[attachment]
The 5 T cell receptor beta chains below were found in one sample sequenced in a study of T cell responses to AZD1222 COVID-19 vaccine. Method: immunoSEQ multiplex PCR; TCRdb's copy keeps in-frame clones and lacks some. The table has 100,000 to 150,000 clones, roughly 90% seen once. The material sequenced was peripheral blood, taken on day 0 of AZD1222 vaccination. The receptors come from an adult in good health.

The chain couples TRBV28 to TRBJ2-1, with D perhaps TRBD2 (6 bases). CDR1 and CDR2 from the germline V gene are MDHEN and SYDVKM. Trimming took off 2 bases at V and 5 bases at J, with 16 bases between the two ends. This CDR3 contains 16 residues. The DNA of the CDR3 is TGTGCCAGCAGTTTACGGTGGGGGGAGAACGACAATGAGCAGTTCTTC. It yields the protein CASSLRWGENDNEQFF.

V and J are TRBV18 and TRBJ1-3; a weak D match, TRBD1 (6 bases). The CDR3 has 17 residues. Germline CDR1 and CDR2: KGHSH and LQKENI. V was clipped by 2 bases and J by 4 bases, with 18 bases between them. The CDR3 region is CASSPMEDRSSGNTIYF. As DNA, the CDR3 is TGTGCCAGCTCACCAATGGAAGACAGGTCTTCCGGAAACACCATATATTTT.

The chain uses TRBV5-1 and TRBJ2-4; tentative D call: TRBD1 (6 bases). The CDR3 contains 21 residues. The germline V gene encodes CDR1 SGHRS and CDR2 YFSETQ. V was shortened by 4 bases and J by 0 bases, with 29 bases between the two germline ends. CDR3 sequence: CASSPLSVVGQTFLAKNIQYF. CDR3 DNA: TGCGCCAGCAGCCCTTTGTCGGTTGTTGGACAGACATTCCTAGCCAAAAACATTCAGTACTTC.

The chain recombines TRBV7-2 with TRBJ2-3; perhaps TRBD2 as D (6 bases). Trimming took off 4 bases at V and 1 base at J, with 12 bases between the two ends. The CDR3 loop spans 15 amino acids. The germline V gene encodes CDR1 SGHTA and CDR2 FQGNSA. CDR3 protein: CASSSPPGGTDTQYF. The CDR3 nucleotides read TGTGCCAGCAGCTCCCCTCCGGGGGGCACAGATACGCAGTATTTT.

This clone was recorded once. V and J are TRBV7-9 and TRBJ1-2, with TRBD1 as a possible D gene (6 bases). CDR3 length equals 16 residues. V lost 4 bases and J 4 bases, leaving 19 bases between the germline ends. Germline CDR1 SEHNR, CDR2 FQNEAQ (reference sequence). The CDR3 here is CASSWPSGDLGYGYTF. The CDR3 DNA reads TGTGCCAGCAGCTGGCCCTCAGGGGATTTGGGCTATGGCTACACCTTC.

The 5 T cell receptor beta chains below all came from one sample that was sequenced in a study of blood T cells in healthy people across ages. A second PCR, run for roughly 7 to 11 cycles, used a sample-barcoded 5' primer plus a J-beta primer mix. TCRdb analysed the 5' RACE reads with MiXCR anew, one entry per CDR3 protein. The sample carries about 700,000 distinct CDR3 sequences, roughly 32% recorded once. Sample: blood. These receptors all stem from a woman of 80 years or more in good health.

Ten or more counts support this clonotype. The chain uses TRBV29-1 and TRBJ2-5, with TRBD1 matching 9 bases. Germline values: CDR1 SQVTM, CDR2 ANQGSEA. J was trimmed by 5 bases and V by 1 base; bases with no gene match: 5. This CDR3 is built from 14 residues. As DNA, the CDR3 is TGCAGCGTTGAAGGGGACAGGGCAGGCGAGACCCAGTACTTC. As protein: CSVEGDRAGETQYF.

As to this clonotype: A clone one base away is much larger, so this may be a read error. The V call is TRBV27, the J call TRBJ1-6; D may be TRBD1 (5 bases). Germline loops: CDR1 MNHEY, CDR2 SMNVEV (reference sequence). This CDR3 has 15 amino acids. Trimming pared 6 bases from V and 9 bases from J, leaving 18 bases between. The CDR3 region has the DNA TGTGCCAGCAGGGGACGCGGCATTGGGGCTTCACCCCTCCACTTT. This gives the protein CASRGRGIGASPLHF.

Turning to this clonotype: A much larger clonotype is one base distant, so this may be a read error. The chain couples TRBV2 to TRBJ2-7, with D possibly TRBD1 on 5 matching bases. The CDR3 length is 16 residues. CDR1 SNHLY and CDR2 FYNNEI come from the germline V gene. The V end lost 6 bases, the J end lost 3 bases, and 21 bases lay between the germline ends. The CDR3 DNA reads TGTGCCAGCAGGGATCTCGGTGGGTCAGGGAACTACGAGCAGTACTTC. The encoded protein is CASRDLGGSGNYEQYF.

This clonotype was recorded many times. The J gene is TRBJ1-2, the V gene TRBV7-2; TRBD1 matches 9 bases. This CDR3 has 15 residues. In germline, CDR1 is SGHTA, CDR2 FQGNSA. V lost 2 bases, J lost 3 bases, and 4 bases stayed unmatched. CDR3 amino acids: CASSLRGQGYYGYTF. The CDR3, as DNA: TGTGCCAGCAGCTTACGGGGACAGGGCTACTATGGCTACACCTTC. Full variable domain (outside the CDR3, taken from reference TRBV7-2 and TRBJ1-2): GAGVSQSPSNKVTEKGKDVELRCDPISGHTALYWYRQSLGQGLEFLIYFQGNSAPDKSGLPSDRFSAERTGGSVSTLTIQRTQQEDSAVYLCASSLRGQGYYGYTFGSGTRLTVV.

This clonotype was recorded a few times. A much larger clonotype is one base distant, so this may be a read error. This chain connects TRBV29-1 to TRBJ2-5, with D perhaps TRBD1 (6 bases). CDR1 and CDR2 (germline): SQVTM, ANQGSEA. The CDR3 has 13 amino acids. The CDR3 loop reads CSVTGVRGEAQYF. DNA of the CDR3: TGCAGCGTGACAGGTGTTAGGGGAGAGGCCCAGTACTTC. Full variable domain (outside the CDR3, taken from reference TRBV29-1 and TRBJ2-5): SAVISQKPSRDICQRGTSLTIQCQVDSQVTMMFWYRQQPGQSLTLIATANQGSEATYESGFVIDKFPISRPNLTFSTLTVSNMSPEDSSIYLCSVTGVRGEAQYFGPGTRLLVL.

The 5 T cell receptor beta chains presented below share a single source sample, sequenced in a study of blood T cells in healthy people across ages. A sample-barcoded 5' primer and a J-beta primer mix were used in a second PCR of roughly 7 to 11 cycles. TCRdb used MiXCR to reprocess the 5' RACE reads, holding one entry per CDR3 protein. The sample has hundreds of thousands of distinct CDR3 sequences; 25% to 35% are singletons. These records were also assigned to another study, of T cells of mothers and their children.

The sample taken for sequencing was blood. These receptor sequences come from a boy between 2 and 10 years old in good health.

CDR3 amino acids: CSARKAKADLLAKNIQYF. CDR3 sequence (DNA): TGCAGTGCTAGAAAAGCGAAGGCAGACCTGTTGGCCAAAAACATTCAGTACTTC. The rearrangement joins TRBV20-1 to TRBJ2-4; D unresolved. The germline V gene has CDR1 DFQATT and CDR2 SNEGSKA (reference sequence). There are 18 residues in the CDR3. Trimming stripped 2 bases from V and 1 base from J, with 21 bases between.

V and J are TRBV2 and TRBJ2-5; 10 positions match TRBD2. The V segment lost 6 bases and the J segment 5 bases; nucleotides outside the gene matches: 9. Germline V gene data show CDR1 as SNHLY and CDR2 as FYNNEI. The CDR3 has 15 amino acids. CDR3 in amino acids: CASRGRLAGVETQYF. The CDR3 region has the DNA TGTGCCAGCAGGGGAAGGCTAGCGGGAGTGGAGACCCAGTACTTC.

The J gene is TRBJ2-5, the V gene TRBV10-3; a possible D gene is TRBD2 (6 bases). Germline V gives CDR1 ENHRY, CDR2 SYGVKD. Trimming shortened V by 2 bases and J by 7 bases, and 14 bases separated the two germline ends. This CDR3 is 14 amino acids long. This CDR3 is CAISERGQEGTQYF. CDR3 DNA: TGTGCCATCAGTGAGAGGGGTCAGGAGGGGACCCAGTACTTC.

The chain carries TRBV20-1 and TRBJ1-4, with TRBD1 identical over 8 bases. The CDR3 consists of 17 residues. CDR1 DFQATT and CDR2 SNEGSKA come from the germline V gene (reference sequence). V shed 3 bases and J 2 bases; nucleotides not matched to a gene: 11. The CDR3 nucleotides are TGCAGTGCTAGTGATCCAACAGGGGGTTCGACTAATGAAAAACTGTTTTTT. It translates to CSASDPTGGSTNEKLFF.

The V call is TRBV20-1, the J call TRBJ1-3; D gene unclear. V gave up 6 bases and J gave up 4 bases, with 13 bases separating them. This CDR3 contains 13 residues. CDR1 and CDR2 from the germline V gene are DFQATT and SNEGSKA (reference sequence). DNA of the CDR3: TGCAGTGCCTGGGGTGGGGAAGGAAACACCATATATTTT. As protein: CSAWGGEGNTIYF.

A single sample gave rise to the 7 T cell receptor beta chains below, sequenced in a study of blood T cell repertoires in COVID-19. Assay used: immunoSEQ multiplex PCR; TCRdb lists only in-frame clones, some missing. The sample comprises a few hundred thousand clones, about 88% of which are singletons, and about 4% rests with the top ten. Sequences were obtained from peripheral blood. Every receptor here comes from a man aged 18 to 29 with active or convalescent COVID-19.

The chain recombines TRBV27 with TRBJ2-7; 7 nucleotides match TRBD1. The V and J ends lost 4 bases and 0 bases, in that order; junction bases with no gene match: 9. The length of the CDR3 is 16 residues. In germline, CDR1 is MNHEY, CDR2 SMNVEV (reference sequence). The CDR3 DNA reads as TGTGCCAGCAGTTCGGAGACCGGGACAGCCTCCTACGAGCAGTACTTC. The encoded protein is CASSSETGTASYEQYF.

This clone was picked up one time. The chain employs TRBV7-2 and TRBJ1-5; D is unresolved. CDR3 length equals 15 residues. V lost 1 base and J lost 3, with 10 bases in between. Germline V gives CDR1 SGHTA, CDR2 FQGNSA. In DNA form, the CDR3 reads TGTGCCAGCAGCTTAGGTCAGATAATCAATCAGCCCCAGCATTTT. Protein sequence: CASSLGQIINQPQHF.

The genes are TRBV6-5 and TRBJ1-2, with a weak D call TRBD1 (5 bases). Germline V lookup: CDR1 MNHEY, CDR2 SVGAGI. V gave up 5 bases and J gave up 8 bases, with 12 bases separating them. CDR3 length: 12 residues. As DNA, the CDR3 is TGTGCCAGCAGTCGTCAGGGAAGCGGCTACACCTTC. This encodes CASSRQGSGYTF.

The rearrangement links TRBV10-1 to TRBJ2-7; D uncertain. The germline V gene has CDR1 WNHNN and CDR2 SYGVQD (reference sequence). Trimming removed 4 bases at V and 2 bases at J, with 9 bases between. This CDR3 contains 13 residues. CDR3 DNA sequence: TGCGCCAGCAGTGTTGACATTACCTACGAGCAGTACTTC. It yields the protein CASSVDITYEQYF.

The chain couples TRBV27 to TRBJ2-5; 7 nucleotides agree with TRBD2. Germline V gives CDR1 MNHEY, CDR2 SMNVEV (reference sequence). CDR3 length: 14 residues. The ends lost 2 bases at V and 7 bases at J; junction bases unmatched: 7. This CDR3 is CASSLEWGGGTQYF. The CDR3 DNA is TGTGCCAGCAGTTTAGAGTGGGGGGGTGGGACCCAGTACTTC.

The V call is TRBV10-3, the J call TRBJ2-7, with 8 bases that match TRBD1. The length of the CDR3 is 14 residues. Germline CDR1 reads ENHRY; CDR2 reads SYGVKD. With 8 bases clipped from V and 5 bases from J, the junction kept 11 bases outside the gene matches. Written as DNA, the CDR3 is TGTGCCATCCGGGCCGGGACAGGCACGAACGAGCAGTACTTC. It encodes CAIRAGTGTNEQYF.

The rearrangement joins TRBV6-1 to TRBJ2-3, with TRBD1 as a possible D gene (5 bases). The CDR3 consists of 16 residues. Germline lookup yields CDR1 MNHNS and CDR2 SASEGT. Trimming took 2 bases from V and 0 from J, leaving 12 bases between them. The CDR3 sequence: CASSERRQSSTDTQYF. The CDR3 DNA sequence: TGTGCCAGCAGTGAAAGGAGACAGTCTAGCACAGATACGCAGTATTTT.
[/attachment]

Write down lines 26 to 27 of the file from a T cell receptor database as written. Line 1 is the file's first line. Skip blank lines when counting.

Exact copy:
The V call is TRBV10-3, the J call TRBJ2-7, with 8 bases that match TRBD1. The length of the CDR3 is 14 residues. Germline CDR1 reads ENHRY; CDR2 reads SYGVKD. With 8 bases clipped from V and 5 bases from J, the junction kept 11 bases outside the gene matches. Written as DNA, the CDR3 is TGTGCCATCCGGGCCGGGACAGGCACGAACGAGCAGTACTTC. It encodes CAIRAGTGTNEQYF.

The rearrangement joins TRBV6-1 to TRBJ2-3, with TRBD1 as a possible D gene (5 bases). The CDR3 consists of 16 residues. Germline lookup yields CDR1 MNHNS and CDR2 SASEGT. Trimming took 2 bases from V and 0 from J, leaving 12 bases between them. The CDR3 sequence: CASSERRQSSTDTQYF. The CDR3 DNA sequence: TGTGCCAGCAGTGAAAGGAGACAGTCTAGCACAGATACGCAGTATTTT.